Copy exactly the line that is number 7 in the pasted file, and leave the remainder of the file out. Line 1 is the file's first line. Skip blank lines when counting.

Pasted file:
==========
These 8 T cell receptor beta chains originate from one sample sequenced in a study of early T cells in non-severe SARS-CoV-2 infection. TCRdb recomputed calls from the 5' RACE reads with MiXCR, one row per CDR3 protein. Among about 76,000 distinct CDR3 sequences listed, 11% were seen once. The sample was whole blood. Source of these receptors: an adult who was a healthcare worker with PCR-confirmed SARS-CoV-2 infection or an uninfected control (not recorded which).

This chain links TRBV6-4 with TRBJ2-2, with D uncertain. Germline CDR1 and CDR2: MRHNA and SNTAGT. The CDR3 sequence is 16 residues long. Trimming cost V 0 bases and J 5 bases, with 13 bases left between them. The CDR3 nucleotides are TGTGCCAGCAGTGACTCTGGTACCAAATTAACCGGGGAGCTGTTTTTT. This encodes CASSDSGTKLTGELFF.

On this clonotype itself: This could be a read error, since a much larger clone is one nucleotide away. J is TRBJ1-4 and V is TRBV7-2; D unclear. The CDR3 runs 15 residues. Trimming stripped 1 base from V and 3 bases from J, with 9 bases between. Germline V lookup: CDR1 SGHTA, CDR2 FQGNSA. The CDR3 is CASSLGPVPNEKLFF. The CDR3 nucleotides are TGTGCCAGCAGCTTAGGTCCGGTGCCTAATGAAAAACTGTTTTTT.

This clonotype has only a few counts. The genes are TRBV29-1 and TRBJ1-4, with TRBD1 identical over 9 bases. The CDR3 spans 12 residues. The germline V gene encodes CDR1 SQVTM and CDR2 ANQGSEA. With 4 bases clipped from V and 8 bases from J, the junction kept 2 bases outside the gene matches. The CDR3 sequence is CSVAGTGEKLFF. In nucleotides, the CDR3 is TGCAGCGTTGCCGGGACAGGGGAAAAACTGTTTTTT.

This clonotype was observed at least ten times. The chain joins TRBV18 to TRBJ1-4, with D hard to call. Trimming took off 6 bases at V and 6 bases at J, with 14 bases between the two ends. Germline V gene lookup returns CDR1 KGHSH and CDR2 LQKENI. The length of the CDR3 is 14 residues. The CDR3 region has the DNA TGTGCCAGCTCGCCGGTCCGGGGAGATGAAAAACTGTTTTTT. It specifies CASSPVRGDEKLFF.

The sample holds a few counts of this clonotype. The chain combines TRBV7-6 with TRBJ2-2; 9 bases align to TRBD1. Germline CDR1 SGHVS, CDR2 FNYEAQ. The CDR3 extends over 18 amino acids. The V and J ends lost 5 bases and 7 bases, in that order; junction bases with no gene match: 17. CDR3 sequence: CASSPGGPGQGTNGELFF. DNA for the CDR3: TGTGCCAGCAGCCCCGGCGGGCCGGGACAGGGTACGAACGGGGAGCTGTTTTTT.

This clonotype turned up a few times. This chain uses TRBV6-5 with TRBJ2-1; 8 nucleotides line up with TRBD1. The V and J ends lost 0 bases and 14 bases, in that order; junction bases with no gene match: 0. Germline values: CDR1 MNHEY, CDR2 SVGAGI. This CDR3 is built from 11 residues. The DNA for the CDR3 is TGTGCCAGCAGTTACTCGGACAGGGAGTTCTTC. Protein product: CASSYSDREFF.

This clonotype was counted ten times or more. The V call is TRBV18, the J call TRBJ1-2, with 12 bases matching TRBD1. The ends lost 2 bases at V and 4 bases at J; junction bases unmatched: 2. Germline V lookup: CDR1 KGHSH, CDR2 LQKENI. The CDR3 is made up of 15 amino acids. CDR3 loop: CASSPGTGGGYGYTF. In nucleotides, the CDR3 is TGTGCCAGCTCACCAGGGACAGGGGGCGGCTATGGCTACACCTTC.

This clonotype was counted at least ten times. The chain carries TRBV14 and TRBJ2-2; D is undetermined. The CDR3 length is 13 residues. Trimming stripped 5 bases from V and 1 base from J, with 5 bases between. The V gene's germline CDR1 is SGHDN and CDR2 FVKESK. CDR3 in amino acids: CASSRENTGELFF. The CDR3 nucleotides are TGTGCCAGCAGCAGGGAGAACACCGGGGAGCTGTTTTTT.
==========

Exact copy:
This clonotype turned up a few times. This chain uses TRBV6-5 with TRBJ2-1; 8 nucleotides line up with TRBD1. The V and J ends lost 0 bases and 14 bases, in that order; junction bases with no gene match: 0. Germline values: CDR1 MNHEY, CDR2 SVGAGI. This CDR3 is built from 11 residues. The DNA for the CDR3 is TGTGCCAGCAGTTACTCGGACAGGGAGTTCTTC. Protein product: CASSYSDREFF.